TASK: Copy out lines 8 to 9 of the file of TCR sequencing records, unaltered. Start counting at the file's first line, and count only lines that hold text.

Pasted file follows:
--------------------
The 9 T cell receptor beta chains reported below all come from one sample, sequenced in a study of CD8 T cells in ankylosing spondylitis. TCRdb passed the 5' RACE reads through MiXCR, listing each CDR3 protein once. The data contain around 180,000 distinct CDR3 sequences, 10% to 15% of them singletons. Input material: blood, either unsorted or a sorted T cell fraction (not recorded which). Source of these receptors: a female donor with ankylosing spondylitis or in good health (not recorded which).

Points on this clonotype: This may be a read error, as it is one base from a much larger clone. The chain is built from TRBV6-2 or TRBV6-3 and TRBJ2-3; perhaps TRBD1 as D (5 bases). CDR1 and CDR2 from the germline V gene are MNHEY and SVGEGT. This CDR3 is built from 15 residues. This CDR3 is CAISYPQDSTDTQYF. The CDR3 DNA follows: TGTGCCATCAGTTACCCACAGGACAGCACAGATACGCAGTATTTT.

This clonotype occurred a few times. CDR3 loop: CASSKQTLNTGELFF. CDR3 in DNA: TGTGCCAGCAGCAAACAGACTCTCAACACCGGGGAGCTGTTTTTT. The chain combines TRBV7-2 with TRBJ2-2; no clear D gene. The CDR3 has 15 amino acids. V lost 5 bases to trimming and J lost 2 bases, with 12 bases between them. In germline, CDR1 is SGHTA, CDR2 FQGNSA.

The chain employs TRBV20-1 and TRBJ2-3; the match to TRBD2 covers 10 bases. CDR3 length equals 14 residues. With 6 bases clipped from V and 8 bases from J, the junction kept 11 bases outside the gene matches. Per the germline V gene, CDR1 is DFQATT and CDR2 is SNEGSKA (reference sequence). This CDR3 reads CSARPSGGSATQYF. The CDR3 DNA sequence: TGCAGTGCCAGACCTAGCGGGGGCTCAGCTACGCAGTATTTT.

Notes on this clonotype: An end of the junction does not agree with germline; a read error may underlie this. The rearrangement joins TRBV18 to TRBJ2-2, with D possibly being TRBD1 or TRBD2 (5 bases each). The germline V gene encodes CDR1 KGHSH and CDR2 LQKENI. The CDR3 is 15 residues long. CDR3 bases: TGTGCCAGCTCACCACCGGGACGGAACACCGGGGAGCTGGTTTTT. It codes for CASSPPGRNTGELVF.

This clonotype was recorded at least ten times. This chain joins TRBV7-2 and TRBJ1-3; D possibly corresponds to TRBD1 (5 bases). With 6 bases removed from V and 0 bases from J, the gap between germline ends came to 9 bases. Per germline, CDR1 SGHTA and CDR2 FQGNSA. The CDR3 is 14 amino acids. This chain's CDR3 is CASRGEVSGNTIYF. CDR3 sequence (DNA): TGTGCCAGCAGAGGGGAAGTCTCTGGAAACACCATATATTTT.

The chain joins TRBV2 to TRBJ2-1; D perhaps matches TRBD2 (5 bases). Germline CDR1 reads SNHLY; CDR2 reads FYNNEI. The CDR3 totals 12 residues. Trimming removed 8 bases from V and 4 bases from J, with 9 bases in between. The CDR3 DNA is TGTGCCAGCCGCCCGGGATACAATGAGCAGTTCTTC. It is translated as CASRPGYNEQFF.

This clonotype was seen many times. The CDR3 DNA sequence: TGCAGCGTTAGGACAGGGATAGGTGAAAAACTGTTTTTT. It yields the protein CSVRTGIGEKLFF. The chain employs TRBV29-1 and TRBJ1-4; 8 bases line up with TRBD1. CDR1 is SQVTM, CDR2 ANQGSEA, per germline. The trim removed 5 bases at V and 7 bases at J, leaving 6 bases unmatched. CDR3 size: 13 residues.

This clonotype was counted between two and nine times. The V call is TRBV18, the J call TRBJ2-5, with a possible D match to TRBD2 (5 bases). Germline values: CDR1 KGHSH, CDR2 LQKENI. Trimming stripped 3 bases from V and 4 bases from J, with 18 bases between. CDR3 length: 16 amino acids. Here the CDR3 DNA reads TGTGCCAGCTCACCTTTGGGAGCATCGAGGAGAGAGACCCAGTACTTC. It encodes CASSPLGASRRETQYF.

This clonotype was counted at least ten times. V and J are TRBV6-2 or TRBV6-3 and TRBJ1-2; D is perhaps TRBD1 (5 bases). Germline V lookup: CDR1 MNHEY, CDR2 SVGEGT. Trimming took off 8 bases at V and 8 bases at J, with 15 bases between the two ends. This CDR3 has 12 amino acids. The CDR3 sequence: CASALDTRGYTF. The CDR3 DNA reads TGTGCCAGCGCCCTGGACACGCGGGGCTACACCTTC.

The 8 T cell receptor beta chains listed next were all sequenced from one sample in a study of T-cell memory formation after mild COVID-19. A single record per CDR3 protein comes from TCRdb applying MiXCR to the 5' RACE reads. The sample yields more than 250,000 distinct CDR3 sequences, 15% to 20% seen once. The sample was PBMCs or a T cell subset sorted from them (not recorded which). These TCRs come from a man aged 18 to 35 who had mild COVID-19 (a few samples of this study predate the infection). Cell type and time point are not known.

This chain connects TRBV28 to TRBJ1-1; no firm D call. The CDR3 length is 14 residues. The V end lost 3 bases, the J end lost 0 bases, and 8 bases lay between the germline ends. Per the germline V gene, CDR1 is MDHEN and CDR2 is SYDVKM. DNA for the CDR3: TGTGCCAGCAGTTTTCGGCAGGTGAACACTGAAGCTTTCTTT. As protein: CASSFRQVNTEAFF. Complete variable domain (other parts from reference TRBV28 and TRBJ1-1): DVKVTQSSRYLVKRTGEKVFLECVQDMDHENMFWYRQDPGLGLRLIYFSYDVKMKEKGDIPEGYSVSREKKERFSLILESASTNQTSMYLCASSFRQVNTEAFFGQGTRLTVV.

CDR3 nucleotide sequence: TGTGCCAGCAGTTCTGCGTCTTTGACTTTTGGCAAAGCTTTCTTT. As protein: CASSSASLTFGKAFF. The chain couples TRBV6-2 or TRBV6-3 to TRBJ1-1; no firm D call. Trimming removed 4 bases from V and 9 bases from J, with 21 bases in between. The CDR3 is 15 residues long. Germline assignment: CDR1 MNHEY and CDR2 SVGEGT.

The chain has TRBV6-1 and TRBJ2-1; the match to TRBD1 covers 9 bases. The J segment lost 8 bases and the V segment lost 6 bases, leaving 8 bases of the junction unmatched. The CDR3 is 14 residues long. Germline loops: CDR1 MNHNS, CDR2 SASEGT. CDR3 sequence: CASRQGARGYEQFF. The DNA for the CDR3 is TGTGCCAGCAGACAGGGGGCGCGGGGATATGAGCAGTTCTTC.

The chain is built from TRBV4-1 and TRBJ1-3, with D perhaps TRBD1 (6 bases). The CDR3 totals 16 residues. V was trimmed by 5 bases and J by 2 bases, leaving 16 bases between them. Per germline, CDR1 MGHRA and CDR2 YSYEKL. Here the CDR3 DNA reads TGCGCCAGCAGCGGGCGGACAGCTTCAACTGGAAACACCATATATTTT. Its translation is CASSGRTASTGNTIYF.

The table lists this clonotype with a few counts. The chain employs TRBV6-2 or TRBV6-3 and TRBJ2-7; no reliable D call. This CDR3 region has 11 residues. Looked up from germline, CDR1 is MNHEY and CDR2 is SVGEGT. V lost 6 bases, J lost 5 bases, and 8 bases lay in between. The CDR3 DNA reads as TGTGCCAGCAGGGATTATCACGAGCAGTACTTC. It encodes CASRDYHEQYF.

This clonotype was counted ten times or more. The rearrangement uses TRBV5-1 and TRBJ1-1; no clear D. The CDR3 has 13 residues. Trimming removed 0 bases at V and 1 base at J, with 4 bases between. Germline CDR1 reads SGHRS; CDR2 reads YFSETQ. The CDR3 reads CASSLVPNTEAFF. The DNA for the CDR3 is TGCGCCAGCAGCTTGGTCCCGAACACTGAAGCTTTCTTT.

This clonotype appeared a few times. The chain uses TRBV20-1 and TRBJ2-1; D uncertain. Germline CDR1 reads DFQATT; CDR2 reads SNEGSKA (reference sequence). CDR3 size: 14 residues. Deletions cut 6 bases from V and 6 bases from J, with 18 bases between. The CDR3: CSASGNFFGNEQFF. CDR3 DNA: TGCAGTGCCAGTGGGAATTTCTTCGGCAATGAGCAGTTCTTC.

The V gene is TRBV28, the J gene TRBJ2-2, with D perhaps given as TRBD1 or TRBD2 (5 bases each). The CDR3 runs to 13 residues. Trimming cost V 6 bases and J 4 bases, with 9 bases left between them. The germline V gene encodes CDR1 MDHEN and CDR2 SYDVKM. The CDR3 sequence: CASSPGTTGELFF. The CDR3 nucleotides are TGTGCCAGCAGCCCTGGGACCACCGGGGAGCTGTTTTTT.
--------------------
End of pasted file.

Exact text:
This clonotype was seen many times. The CDR3 DNA sequence: TGCAGCGTTAGGACAGGGATAGGTGAAAAACTGTTTTTT. It yields the protein CSVRTGIGEKLFF. The chain employs TRBV29-1 and TRBJ1-4; 8 bases line up with TRBD1. CDR1 is SQVTM, CDR2 ANQGSEA, per germline. The trim removed 5 bases at V and 7 bases at J, leaving 6 bases unmatched. CDR3 size: 13 residues.

This clonotype was counted between two and nine times. The V call is TRBV18, the J call TRBJ2-5, with a possible D match to TRBD2 (5 bases). Germline values: CDR1 KGHSH, CDR2 LQKENI. Trimming stripped 3 bases from V and 4 bases from J, with 18 bases between. CDR3 length: 16 amino acids. Here the CDR3 DNA reads TGTGCCAGCTCACCTTTGGGAGCATCGAGGAGAGAGACCCAGTACTTC. It encodes CASSPLGASRRETQYF.